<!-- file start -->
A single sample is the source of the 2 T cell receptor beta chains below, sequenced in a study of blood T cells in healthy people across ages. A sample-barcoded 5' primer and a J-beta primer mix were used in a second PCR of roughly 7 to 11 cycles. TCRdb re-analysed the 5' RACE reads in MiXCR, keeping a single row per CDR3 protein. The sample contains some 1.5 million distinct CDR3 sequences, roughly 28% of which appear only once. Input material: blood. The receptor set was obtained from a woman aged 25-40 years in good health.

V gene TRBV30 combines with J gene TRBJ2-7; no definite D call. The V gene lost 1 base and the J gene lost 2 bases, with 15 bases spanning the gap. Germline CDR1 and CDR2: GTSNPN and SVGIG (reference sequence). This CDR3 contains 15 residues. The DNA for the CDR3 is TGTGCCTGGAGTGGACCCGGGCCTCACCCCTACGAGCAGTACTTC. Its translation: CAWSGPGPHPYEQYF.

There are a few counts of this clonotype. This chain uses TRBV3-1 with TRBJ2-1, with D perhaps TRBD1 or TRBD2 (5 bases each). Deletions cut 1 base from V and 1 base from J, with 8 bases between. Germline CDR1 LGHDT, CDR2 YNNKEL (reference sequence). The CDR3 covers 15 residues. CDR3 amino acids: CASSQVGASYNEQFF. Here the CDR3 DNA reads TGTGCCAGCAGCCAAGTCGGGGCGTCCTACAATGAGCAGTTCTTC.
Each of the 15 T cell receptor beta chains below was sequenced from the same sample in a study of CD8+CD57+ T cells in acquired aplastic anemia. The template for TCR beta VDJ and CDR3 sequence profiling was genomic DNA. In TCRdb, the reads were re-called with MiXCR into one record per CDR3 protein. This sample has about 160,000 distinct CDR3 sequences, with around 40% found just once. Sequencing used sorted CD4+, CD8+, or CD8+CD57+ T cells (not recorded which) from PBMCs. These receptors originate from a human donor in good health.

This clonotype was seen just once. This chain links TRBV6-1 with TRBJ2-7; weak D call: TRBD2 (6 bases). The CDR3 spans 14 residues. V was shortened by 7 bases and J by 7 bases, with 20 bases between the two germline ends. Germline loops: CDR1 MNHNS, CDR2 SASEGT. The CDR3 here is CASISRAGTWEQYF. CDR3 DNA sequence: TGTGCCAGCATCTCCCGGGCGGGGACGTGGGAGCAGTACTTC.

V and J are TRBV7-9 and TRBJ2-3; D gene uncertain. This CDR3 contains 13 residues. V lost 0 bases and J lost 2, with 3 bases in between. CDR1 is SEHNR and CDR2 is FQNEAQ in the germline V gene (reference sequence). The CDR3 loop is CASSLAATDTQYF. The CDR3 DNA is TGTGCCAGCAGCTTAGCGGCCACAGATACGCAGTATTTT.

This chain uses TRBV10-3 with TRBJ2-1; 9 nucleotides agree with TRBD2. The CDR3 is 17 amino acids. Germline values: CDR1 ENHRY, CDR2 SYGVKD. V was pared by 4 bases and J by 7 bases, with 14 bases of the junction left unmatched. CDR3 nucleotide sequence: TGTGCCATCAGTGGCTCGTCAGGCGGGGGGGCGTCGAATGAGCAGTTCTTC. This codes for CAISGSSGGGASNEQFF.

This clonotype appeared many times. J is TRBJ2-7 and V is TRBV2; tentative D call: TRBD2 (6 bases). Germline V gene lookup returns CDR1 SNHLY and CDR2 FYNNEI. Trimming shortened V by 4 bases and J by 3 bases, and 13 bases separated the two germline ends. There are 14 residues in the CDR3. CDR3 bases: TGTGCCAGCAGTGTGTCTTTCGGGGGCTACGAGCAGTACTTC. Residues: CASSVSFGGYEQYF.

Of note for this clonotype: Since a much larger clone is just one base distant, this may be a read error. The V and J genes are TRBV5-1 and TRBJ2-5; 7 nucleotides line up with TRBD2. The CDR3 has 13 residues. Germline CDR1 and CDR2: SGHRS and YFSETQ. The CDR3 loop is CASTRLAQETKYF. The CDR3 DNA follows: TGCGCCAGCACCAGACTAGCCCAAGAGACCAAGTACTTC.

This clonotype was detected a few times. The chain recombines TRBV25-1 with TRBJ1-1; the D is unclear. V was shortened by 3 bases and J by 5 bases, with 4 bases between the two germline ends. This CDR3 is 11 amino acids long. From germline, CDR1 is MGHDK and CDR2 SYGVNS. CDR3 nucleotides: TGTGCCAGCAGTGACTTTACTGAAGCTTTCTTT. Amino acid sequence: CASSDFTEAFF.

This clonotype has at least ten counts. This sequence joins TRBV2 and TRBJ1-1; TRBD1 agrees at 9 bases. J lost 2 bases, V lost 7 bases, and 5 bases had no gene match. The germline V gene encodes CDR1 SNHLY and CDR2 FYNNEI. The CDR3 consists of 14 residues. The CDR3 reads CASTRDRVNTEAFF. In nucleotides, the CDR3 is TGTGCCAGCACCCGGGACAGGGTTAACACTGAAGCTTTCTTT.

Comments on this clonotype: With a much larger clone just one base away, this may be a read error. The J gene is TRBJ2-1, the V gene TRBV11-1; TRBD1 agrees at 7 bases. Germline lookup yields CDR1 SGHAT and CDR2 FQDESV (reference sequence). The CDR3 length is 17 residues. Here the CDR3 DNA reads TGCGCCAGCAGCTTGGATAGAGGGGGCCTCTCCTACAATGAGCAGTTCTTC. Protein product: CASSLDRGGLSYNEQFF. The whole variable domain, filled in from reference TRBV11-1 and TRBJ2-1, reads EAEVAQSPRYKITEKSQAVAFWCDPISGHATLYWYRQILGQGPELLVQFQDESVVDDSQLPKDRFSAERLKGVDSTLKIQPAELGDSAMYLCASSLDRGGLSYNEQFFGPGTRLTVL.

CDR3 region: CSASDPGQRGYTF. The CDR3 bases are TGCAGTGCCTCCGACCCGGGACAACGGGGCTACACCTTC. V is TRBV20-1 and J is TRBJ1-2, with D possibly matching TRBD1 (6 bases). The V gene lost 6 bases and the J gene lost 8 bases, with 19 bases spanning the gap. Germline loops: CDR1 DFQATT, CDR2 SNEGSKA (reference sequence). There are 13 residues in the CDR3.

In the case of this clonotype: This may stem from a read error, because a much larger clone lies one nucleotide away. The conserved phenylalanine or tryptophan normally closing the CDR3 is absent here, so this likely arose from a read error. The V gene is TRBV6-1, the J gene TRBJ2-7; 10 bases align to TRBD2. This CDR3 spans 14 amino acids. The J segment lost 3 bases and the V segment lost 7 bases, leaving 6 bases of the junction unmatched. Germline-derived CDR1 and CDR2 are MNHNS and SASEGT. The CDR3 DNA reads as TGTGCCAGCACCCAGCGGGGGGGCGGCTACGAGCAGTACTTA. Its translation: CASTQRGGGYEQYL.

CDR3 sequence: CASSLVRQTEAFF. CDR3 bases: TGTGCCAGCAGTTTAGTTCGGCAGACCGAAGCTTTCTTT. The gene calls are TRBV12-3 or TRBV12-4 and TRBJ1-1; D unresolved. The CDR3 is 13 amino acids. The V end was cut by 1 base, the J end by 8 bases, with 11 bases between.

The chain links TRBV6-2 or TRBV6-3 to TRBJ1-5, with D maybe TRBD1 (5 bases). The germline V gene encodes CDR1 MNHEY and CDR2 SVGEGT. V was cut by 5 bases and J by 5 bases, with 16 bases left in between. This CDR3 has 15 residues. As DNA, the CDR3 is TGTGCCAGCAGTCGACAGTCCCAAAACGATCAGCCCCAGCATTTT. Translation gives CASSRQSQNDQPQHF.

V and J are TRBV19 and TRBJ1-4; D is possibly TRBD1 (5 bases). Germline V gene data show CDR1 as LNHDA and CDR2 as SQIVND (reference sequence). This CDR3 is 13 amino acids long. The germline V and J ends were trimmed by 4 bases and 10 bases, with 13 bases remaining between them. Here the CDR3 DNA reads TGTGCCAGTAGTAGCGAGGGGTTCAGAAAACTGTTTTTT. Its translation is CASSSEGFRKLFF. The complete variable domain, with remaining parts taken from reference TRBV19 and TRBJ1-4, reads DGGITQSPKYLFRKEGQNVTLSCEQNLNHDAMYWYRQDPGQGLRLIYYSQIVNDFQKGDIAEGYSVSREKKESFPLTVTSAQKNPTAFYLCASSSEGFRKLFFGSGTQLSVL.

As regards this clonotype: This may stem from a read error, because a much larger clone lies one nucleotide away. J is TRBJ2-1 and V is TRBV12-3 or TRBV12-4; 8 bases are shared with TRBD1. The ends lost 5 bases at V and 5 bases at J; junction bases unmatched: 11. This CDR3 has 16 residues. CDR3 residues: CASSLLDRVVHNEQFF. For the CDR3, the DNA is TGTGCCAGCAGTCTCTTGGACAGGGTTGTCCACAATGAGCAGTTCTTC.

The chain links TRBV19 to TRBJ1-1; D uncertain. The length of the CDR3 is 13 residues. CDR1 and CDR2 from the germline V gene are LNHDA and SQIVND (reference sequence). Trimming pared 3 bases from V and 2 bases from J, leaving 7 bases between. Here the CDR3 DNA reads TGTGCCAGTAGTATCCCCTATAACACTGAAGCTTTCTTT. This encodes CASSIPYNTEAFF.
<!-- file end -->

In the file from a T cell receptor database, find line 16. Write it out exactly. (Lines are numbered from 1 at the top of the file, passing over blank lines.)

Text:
The chain links TRBV6-2 or TRBV6-3 to TRBJ1-5, with D maybe TRBD1 (5 bases). The germline V gene encodes CDR1 MNHEY and CDR2 SVGEGT. V was cut by 5 bases and J by 5 bases, with 16 bases left in between. This CDR3 has 15 residues. As DNA, the CDR3 is TGTGCCAGCAGTCGACAGTCCCAAAACGATCAGCCCCAGCATTTT. Translation gives CASSRQSQNDQPQHF.